In Van Vechten, the court held that the fact that the legislature had affixed a novel definition to the word "larceny" did not affect the intended scope of the word "theft" as it was used in an insurance policy; the latter term was to be interpreted "as common thought and common speech would now... describe it."Summary of this case from Pan American World Airways, Inc. v. Aetna Casualty & Surety Co.
Argued December 11, 1924
Decided January 21, 1925
Appeal from the Supreme Court, Appellate Division, Fourth Department.
Edward M. Brown for appellant. James C. Bronner for respondent.
Defendant's policy of insurance covering plaintiff's automobile insures against stated perils, among them "theft, robbery or pilferage," with exceptions not now material.
Plaintiff left his automobile at a garage and repair shop with instructions to the proprietor to make specified repairs. The proprietor took the car on a trip for his own purposes, and on the homeward journey ran it against a pole. Plaintiff returning to the garage and receiving back his damaged car, makes claim against the insurance company that it reimburse him for his loss. The question is whether there was "theft" within the meaning of the policy.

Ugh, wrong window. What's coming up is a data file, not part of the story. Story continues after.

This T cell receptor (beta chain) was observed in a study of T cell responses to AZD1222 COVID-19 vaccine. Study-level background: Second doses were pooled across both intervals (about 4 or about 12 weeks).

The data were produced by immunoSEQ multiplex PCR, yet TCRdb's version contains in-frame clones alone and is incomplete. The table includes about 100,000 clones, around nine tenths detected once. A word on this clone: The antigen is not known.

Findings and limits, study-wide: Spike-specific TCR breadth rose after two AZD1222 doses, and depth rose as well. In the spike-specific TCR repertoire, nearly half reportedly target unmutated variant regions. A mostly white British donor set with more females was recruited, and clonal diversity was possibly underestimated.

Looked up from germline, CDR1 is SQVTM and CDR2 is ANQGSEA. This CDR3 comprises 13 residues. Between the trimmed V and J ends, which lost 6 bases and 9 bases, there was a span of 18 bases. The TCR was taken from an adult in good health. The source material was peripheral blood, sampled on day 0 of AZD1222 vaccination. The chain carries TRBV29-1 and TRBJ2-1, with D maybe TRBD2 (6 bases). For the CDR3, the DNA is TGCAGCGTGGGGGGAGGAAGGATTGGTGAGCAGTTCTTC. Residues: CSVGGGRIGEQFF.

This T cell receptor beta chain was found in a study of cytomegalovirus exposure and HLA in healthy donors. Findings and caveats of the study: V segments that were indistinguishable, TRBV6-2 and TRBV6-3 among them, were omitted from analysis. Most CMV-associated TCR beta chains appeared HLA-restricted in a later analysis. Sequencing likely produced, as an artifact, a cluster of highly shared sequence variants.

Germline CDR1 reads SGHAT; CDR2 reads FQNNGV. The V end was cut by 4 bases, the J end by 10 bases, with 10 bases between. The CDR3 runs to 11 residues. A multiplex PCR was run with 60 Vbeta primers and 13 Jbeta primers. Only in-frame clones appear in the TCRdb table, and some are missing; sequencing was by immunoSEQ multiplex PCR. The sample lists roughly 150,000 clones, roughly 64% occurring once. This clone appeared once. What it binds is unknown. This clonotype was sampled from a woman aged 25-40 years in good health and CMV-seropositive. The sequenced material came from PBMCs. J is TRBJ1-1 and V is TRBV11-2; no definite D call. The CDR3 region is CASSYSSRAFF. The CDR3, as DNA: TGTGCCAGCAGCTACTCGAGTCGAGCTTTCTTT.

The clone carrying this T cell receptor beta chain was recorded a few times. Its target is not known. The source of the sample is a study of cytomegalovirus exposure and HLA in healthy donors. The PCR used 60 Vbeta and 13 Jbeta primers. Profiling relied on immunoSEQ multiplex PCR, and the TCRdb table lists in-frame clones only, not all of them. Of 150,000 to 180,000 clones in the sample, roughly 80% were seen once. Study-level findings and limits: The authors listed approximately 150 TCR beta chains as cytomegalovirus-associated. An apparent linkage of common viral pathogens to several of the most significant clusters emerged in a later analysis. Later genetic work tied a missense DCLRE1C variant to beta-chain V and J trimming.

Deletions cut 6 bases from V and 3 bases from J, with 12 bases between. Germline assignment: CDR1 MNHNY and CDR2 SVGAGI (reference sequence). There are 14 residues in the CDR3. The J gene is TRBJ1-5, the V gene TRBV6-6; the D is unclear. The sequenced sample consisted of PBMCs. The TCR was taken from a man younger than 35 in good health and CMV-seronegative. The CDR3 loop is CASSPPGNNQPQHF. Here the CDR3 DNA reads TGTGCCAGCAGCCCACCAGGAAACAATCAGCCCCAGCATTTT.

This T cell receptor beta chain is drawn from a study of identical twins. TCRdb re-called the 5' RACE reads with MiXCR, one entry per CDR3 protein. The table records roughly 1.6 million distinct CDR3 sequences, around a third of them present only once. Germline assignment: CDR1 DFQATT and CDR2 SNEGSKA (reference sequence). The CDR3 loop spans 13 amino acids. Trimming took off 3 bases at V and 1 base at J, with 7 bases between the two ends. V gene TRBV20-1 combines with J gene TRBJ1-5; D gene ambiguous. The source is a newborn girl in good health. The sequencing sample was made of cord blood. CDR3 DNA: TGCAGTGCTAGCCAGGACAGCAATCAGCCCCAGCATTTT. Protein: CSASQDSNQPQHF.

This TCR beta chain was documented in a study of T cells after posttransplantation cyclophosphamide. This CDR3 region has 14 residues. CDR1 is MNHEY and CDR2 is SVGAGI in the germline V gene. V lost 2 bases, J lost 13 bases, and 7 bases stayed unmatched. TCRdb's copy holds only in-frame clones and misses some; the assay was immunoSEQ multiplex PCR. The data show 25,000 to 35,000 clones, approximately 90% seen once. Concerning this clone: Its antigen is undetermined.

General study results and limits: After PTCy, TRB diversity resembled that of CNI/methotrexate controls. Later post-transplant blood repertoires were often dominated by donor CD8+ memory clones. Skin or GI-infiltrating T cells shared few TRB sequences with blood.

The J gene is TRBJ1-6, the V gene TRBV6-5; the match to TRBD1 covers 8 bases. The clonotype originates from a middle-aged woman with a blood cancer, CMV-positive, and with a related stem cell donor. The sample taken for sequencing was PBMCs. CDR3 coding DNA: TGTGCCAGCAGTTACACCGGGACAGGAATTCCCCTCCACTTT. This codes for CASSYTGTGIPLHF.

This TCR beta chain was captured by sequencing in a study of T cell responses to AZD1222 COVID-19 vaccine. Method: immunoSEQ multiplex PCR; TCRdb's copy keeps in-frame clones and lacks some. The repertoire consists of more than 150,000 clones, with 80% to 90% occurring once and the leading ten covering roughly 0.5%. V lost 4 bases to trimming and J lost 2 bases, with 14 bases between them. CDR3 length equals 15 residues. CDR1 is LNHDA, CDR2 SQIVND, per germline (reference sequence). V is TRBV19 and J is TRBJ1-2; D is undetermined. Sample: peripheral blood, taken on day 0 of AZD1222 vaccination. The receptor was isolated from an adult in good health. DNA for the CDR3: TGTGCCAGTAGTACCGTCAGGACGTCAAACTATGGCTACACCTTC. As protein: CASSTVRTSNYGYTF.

By Penal Law, section 1293-a (as it stood when this loss was suffered), "Any chauffeur or other person who without the consent of the owner, shall take, use, operate or remove, or cause to be taken, used, operated or removed from a garage, stable, or other building or place, * * * an automobile or motor vehicle, and operate or drive or cause the same to be operated or driven for his own profit, use or purpose, steals the same and is guilty of larceny and shall be punishable accordingly" (L. 1910, ch. 621). Apart from this statute, the misuse of plaintiff's car by the proprietor of the garage would not constitute a larceny, since there was lacking the felonious intent to appropriate another's property permanently and wholly ( Parr v. Loder, 97 App. Div. 218, 220; Ledvinka v. Home Ins. Co., 139 Md. 434; Mich. Ins. Co. v. Wills, 57 Ind. App. 256; Phoenix Ins. Co. v. Epstein, 73 Fla. 991; Valley Mercantile Co. v. St. Paul F. M. Ins. Co., 49 Mont. 430; State v. South, 28 N.J.L. 28; Regina v. Trebilcock, 7 Cox Cr. Cas. 408; Pollock Wright on Possession, p. 225). Indeed, the very purpose of the statute was to bring within the definition acts outside of it before. The courts below have held that, however great the innovation, what is now larceny under the statute is also theft under the policy. We hold another view.